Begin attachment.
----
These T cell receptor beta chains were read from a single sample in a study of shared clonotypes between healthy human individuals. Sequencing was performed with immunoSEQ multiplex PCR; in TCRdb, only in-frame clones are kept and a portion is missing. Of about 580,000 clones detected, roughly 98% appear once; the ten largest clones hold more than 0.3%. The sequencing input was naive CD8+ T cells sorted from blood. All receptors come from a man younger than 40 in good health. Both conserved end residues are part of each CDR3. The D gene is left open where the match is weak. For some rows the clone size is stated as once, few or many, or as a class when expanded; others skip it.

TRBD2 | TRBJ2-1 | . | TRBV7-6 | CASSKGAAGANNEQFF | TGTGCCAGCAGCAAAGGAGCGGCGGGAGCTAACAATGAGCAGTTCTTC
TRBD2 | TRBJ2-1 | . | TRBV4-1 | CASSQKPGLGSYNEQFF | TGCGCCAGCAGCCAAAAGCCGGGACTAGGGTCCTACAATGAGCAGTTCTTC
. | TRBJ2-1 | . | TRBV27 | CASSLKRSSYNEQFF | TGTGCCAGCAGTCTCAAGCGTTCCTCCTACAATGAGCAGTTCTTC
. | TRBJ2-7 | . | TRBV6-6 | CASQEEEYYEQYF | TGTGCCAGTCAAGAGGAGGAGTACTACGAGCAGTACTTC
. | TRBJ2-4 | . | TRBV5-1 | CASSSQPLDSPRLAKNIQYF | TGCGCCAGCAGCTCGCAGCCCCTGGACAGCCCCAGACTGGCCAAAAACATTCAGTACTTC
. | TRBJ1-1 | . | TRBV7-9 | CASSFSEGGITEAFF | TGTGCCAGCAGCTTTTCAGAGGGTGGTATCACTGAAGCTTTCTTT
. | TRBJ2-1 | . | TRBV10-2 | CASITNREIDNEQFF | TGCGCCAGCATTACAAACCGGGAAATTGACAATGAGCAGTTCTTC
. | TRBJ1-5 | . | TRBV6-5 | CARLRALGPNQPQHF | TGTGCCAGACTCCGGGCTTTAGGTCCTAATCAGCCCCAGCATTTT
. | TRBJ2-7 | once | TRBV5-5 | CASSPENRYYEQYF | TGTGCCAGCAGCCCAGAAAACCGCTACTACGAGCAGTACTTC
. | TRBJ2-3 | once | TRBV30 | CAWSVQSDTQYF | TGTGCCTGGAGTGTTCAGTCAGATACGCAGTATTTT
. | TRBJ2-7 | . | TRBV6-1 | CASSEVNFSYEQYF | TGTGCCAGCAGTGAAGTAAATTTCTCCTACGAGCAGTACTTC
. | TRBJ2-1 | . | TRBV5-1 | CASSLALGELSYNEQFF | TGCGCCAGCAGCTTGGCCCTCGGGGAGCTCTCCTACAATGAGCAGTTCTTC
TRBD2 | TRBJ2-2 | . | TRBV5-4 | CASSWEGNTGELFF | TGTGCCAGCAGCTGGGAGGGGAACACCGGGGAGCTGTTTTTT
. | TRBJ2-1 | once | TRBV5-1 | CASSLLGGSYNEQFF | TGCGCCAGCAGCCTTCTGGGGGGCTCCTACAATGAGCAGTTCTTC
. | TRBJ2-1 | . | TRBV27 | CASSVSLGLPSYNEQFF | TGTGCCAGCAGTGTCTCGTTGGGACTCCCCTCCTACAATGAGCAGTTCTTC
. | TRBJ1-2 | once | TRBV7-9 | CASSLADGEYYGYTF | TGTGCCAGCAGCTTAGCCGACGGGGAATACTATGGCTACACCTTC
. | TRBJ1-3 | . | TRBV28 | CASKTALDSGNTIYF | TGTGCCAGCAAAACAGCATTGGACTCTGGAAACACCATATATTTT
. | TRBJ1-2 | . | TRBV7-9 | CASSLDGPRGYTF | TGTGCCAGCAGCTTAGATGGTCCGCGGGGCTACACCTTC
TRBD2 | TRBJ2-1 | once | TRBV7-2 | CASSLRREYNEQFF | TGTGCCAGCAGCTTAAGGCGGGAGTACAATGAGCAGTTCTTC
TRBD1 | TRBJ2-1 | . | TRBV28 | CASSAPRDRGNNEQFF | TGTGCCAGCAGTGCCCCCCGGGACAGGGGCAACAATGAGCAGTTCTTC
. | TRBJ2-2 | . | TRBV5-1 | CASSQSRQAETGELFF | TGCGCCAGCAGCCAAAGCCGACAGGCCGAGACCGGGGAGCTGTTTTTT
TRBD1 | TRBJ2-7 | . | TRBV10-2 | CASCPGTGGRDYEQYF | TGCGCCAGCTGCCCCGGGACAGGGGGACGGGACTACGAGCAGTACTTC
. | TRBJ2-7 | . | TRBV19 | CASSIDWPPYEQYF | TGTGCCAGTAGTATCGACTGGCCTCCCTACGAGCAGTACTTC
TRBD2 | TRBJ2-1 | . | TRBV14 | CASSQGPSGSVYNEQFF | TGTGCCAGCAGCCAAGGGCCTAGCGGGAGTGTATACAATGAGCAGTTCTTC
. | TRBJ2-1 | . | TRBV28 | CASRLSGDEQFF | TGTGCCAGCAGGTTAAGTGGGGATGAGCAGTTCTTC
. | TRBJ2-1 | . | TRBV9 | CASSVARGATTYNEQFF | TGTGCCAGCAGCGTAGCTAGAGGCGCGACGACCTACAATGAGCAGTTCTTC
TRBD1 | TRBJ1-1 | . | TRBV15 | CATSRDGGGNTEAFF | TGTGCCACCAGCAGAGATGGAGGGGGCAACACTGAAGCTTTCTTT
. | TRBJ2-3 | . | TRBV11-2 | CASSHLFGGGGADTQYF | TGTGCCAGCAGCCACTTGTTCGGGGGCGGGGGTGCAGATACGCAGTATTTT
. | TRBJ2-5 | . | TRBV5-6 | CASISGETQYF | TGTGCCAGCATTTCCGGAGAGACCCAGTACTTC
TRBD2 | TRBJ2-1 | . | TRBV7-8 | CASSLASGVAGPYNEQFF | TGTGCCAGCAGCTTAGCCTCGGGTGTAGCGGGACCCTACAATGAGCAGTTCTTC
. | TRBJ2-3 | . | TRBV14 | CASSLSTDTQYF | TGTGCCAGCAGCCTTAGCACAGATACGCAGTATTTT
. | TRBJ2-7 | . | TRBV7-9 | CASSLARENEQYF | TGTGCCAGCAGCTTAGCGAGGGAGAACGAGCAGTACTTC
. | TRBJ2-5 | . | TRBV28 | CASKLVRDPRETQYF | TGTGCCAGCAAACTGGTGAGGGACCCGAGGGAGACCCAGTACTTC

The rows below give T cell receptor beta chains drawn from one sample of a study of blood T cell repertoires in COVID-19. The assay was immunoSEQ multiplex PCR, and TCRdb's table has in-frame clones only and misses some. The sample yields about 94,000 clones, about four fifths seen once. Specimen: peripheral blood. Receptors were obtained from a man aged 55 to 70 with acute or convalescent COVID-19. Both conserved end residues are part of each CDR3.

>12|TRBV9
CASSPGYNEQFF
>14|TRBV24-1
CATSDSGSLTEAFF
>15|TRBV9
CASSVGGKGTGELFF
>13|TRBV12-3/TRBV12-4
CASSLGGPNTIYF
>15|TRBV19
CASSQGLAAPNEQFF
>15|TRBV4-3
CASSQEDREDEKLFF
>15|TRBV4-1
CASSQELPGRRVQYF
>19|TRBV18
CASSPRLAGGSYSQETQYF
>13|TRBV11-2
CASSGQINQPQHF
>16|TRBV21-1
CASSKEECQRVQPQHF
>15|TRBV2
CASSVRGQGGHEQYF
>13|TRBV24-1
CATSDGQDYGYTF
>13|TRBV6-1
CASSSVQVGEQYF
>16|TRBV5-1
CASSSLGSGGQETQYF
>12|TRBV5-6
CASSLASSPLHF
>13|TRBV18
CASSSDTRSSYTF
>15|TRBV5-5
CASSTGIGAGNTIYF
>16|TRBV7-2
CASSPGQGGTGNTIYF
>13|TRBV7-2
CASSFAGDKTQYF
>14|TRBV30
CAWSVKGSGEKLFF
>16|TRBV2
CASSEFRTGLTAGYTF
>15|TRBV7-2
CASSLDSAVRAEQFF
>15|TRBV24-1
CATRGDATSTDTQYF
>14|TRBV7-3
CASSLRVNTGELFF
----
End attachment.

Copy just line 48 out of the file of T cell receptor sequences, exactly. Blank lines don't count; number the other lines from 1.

>15|TRBV4-1